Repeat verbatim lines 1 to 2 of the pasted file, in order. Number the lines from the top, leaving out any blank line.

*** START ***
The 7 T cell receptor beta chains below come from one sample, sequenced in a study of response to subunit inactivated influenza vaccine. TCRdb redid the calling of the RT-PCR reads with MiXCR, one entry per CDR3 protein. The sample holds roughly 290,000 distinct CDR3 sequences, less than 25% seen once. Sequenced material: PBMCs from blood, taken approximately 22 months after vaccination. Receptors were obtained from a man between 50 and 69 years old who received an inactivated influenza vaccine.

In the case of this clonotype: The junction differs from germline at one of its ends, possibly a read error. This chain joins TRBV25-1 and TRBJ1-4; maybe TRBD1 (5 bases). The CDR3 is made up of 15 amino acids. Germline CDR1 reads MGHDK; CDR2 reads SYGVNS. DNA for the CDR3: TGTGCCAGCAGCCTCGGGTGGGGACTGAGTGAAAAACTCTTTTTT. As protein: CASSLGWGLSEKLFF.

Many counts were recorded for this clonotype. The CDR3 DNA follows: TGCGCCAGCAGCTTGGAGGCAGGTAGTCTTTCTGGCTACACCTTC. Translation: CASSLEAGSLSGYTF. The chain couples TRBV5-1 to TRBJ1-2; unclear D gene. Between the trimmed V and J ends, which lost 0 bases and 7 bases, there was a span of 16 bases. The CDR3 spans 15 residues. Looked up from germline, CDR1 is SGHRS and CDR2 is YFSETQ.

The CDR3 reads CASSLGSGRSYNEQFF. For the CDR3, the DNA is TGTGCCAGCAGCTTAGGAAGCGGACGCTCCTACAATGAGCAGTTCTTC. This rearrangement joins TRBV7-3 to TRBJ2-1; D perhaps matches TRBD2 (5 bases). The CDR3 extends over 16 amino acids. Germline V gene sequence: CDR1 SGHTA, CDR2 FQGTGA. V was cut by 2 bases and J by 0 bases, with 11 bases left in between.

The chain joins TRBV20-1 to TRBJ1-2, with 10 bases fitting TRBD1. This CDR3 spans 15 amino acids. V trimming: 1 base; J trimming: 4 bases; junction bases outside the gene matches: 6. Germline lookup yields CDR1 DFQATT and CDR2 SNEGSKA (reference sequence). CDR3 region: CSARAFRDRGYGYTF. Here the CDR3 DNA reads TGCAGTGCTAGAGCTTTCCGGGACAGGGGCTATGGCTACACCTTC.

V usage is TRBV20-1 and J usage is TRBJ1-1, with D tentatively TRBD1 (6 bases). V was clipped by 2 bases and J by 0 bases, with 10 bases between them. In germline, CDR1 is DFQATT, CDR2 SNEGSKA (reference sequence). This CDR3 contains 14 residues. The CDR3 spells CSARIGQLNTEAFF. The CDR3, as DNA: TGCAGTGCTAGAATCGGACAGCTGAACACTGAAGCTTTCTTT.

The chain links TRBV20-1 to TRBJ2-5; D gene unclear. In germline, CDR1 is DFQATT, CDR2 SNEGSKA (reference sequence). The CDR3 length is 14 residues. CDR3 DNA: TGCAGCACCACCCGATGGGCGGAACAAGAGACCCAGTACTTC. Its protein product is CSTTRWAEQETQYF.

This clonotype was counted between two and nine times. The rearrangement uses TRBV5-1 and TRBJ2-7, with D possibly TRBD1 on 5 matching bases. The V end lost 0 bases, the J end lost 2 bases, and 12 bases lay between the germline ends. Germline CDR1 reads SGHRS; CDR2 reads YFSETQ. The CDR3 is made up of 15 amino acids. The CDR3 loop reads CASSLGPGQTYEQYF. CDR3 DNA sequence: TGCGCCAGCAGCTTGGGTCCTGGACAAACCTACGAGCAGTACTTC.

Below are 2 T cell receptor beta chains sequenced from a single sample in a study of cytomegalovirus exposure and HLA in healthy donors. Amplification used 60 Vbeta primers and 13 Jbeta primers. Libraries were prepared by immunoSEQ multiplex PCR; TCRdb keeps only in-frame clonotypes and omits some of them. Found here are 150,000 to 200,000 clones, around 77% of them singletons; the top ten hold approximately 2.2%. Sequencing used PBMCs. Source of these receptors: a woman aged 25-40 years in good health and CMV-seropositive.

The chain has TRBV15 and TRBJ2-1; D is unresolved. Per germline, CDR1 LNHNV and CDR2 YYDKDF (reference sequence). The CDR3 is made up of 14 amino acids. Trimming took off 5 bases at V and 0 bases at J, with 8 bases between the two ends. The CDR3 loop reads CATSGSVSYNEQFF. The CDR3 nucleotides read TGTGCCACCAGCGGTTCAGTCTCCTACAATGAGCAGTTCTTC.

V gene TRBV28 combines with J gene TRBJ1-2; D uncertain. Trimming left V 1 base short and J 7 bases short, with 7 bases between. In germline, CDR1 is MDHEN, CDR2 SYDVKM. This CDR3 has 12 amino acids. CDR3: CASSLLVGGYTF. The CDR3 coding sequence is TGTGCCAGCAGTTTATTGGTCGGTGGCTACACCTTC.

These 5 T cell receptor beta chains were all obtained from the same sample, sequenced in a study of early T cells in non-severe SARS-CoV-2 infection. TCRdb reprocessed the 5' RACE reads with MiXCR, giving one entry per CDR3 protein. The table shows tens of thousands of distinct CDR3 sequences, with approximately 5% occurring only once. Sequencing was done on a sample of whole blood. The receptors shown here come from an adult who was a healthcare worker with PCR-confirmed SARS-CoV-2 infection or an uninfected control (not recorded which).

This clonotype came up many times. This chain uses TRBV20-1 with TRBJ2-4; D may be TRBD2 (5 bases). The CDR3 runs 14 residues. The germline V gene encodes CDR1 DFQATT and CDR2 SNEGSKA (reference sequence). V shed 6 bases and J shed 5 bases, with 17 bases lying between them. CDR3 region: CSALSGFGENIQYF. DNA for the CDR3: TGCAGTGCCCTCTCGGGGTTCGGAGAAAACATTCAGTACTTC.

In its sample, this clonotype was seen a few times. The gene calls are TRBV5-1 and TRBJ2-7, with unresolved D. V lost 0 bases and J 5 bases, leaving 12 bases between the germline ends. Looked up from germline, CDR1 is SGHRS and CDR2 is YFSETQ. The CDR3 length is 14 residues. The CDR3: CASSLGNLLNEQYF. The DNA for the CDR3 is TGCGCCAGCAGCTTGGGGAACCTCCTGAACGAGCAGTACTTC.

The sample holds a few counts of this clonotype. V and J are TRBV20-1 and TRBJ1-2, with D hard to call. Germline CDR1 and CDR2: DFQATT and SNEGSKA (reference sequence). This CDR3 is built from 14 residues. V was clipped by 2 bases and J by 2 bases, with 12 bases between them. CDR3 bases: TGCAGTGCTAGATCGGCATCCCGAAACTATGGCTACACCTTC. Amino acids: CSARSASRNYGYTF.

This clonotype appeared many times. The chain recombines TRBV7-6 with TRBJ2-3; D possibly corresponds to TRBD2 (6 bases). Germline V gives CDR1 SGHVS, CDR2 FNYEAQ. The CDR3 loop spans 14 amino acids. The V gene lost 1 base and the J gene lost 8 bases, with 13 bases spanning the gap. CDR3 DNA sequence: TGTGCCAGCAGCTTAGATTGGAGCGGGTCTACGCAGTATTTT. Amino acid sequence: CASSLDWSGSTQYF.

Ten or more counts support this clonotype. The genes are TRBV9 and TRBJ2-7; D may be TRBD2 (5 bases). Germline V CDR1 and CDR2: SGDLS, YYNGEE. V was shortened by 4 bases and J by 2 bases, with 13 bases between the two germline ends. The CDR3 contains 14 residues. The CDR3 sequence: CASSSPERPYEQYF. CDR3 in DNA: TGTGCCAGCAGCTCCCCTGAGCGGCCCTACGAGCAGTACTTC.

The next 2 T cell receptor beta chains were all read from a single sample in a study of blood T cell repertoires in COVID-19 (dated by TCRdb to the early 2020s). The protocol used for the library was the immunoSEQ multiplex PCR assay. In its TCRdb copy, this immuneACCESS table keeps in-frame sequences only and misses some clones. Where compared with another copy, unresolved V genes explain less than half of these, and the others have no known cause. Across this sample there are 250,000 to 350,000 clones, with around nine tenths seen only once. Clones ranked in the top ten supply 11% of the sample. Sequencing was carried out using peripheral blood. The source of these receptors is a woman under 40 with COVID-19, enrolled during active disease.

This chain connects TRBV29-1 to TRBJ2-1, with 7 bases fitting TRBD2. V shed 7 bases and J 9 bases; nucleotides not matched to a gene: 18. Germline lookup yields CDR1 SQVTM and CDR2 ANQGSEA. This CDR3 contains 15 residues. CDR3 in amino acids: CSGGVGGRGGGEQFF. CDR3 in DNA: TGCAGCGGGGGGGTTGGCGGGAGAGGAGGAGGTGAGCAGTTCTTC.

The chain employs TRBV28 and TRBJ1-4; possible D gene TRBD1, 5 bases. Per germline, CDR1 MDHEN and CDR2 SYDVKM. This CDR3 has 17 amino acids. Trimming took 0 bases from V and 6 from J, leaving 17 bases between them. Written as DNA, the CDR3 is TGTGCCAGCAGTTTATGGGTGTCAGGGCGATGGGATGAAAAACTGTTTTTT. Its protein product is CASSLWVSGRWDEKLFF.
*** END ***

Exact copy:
The 7 T cell receptor beta chains below come from one sample, sequenced in a study of response to subunit inactivated influenza vaccine. TCRdb redid the calling of the RT-PCR reads with MiXCR, one entry per CDR3 protein. The sample holds roughly 290,000 distinct CDR3 sequences, less than 25% seen once. Sequenced material: PBMCs from blood, taken approximately 22 months after vaccination. Receptors were obtained from a man between 50 and 69 years old who received an inactivated influenza vaccine.

In the case of this clonotype: The junction differs from germline at one of its ends, possibly a read error. This chain joins TRBV25-1 and TRBJ1-4; maybe TRBD1 (5 bases). The CDR3 is made up of 15 amino acids. Germline CDR1 reads MGHDK; CDR2 reads SYGVNS. DNA for the CDR3: TGTGCCAGCAGCCTCGGGTGGGGACTGAGTGAAAAACTCTTTTTT. As protein: CASSLGWGLSEKLFF.